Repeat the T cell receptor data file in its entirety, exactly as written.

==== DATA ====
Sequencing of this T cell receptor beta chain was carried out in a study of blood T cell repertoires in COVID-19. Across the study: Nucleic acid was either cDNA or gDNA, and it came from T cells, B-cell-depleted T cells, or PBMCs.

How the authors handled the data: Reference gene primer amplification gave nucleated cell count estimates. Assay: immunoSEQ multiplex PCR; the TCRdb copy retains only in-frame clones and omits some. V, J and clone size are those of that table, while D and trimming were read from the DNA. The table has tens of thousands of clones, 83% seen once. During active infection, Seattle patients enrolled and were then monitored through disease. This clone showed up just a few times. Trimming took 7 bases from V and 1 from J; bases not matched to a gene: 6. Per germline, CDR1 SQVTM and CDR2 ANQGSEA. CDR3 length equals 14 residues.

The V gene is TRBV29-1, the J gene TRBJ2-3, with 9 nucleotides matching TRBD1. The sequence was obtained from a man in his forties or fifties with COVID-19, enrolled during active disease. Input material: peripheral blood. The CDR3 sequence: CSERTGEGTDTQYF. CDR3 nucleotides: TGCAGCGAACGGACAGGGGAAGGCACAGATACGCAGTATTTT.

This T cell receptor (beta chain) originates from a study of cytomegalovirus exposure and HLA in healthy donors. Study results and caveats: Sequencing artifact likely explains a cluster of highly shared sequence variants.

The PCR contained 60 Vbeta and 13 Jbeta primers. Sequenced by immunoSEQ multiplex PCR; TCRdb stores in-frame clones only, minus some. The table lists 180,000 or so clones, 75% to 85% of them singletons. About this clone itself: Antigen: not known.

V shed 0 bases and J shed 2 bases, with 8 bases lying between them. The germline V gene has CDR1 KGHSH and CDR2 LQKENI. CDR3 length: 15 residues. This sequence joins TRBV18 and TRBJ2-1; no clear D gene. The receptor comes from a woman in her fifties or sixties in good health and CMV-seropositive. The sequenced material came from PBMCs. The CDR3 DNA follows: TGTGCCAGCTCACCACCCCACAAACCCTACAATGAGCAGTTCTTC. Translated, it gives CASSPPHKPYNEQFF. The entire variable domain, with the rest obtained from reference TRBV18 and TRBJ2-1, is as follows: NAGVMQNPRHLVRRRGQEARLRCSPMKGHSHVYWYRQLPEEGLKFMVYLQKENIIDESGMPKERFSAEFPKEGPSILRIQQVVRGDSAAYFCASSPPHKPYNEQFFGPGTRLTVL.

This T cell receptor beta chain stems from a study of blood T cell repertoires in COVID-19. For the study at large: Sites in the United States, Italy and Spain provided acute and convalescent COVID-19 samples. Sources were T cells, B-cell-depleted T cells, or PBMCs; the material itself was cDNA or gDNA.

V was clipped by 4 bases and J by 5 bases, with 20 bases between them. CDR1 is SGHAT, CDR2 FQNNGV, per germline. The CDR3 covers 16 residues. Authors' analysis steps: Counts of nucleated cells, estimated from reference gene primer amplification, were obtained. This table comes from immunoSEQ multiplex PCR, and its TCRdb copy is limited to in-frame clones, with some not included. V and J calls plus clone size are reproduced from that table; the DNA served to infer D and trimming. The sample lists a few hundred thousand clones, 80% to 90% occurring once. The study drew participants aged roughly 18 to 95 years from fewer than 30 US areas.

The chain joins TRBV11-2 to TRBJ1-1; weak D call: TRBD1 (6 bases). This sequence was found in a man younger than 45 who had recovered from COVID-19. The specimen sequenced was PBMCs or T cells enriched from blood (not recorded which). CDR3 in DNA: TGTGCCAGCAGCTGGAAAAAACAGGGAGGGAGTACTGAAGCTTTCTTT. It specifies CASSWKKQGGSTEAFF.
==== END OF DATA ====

Sequencing of this T cell receptor beta chain was carried out in a study of blood T cell repertoires in COVID-19. Across the study: Nucleic acid was either cDNA or gDNA, and it came from T cells, B-cell-depleted T cells, or PBMCs.

How the authors handled the data: Reference gene primer amplification gave nucleated cell count estimates. Assay: immunoSEQ multiplex PCR; the TCRdb copy retains only in-frame clones and omits some. V, J and clone size are those of that table, while D and trimming were read from the DNA. The table has tens of thousands of clones, 83% seen once. During active infection, Seattle patients enrolled and were then monitored through disease. This clone showed up just a few times. Trimming took 7 bases from V and 1 from J; bases not matched to a gene: 6. Per germline, CDR1 SQVTM and CDR2 ANQGSEA. CDR3 length equals 14 residues.

The V gene is TRBV29-1, the J gene TRBJ2-3, with 9 nucleotides matching TRBD1. The sequence was obtained from a man in his forties or fifties with COVID-19, enrolled during active disease. Input material: peripheral blood. The CDR3 sequence: CSERTGEGTDTQYF. CDR3 nucleotides: TGCAGCGAACGGACAGGGGAAGGCACAGATACGCAGTATTTT.

This T cell receptor (beta chain) originates from a study of cytomegalovirus exposure and HLA in healthy donors. Study results and caveats: Sequencing artifact likely explains a cluster of highly shared sequence variants.

The PCR contained 60 Vbeta and 13 Jbeta primers. Sequenced by immunoSEQ multiplex PCR; TCRdb stores in-frame clones only, minus some. The table lists 180,000 or so clones, 75% to 85% of them singletons. About this clone itself: Antigen: not known.

V shed 0 bases and J shed 2 bases, with 8 bases lying between them. The germline V gene has CDR1 KGHSH and CDR2 LQKENI. CDR3 length: 15 residues. This sequence joins TRBV18 and TRBJ2-1; no clear D gene. The receptor comes from a woman in her fifties or sixties in good health and CMV-seropositive. The sequenced material came from PBMCs. The CDR3 DNA follows: TGTGCCAGCTCACCACCCCACAAACCCTACAATGAGCAGTTCTTC. Translated, it gives CASSPPHKPYNEQFF. The entire variable domain, with the rest obtained from reference TRBV18 and TRBJ2-1, is as follows: NAGVMQNPRHLVRRRGQEARLRCSPMKGHSHVYWYRQLPEEGLKFMVYLQKENIIDESGMPKERFSAEFPKEGPSILRIQQVVRGDSAAYFCASSPPHKPYNEQFFGPGTRLTVL.

This T cell receptor beta chain stems from a study of blood T cell repertoires in COVID-19. For the study at large: Sites in the United States, Italy and Spain provided acute and convalescent COVID-19 samples. Sources were T cells, B-cell-depleted T cells, or PBMCs; the material itself was cDNA or gDNA.

V was clipped by 4 bases and J by 5 bases, with 20 bases between them. CDR1 is SGHAT, CDR2 FQNNGV, per germline. The CDR3 covers 16 residues. Authors' analysis steps: Counts of nucleated cells, estimated from reference gene primer amplification, were obtained. This table comes from immunoSEQ multiplex PCR, and its TCRdb copy is limited to in-frame clones, with some not included. V and J calls plus clone size are reproduced from that table; the DNA served to infer D and trimming. The sample lists a few hundred thousand clones, 80% to 90% occurring once. The study drew participants aged roughly 18 to 95 years from fewer than 30 US areas.

The chain joins TRBV11-2 to TRBJ1-1; weak D call: TRBD1 (6 bases). This sequence was found in a man younger than 45 who had recovered from COVID-19. The specimen sequenced was PBMCs or T cells enriched from blood (not recorded which). CDR3 in DNA: TGTGCCAGCAGCTGGAAAAAACAGGGAGGGAGTACTGAAGCTTTCTTT. It specifies CASSWKKQGGSTEAFF.